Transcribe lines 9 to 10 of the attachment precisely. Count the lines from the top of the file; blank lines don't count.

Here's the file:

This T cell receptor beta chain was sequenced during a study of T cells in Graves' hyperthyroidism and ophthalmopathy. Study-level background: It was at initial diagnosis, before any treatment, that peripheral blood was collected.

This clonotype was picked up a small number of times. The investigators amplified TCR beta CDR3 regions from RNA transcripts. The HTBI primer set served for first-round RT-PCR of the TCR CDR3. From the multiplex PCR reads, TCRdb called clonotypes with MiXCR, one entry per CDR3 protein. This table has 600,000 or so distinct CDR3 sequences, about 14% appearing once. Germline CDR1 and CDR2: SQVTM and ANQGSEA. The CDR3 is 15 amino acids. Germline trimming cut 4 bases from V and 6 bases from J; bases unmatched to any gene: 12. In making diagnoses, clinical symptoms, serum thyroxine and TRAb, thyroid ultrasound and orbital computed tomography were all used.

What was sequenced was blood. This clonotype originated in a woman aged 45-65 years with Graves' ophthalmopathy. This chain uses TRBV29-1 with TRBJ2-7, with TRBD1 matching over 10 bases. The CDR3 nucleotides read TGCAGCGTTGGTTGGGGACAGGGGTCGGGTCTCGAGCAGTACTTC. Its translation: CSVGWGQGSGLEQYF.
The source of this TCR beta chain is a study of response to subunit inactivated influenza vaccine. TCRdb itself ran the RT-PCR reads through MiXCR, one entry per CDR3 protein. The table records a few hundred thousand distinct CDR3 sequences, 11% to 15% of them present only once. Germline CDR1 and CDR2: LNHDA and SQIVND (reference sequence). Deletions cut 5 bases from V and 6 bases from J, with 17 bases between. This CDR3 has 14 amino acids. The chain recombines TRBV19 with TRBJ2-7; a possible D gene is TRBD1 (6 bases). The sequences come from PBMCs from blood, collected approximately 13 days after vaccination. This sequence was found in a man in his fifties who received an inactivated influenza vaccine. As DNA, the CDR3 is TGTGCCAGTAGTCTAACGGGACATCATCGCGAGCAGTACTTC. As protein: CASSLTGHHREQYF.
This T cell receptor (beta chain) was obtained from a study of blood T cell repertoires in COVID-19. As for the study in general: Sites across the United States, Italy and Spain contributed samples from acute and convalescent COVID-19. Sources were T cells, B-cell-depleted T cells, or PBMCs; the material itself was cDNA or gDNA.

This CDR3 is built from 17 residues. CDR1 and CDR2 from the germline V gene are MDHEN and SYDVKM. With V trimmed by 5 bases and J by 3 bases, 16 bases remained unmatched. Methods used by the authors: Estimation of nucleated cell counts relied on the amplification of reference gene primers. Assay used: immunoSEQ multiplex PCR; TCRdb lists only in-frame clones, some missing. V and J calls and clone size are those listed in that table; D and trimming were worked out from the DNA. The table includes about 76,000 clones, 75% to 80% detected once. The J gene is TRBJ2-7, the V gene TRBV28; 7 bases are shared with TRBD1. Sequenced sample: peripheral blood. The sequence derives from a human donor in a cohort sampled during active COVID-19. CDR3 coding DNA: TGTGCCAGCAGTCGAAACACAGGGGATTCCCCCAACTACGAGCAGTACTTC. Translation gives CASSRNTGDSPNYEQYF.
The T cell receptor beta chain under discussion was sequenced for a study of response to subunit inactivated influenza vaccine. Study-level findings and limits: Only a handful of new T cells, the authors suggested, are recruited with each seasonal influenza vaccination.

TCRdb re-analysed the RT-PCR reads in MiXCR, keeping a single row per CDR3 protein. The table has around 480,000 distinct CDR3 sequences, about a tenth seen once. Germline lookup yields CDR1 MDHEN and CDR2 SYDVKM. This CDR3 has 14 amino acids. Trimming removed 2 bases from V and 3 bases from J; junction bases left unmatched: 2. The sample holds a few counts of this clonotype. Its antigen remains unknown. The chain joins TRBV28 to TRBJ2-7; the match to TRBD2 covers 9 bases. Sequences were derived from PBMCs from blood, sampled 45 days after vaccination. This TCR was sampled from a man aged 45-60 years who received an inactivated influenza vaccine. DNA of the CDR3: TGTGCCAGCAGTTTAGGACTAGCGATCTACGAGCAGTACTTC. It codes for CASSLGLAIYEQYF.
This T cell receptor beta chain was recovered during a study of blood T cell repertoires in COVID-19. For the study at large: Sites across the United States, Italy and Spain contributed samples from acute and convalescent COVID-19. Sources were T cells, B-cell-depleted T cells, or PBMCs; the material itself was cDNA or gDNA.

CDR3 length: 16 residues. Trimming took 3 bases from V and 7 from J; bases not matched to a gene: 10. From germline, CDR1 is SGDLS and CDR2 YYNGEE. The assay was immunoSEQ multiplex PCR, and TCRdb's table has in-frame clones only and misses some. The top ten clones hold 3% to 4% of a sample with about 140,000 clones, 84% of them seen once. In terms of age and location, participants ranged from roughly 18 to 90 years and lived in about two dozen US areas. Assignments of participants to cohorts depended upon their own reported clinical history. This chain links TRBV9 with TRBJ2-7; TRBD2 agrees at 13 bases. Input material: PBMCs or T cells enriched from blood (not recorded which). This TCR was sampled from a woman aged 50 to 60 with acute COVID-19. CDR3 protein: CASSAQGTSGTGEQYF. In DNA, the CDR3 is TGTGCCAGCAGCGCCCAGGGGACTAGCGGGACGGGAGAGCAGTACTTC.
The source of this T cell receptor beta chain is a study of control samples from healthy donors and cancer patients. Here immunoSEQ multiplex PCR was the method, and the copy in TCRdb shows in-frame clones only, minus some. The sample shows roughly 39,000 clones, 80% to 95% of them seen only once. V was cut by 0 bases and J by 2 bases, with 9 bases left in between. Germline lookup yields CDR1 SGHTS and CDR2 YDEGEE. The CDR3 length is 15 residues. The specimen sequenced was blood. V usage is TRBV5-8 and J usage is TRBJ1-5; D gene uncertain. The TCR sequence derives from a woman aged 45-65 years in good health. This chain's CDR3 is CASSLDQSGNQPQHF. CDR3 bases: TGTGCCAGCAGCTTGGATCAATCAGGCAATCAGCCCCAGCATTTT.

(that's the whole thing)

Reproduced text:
This T cell receptor beta chain was recovered during a study of blood T cell repertoires in COVID-19. For the study at large: Sites across the United States, Italy and Spain contributed samples from acute and convalescent COVID-19. Sources were T cells, B-cell-depleted T cells, or PBMCs; the material itself was cDNA or gDNA.

CDR3 length: 16 residues. Trimming took 3 bases from V and 7 from J; bases not matched to a gene: 10. From germline, CDR1 is SGDLS and CDR2 YYNGEE. The assay was immunoSEQ multiplex PCR, and TCRdb's table has in-frame clones only and misses some. The top ten clones hold 3% to 4% of a sample with about 140,000 clones, 84% of them seen once. In terms of age and location, participants ranged from roughly 18 to 90 years and lived in about two dozen US areas. Assignments of participants to cohorts depended upon their own reported clinical history. This chain links TRBV9 with TRBJ2-7; TRBD2 agrees at 13 bases. Input material: PBMCs or T cells enriched from blood (not recorded which). This TCR was sampled from a woman aged 50 to 60 with acute COVID-19. CDR3 protein: CASSAQGTSGTGEQYF. In DNA, the CDR3 is TGTGCCAGCAGCGCCCAGGGGACTAGCGGGACGGGAGAGCAGTACTTC.